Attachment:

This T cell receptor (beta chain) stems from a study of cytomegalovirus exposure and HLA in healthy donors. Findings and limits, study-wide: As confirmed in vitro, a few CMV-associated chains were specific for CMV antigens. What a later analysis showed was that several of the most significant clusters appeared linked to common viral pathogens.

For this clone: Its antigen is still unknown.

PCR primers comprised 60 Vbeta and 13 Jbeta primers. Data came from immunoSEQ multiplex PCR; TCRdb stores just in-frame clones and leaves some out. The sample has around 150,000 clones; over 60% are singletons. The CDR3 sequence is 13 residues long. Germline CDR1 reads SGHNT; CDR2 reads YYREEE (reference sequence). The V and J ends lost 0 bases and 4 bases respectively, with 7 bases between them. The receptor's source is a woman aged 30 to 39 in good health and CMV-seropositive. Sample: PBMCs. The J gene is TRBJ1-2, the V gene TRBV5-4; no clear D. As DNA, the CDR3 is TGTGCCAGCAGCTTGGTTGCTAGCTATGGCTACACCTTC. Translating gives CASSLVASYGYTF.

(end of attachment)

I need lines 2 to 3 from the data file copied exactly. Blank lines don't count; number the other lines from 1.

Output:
For this clone: Its antigen is still unknown.

PCR primers comprised 60 Vbeta and 13 Jbeta primers. Data came from immunoSEQ multiplex PCR; TCRdb stores just in-frame clones and leaves some out. The sample has around 150,000 clones; over 60% are singletons. The CDR3 sequence is 13 residues long. Germline CDR1 reads SGHNT; CDR2 reads YYREEE (reference sequence). The V and J ends lost 0 bases and 4 bases respectively, with 7 bases between them. The receptor's source is a woman aged 30 to 39 in good health and CMV-seropositive. Sample: PBMCs. The J gene is TRBJ1-2, the V gene TRBV5-4; no clear D. As DNA, the CDR3 is TGTGCCAGCAGCTTGGTTGCTAGCTATGGCTACACCTTC. Translating gives CASSLVASYGYTF.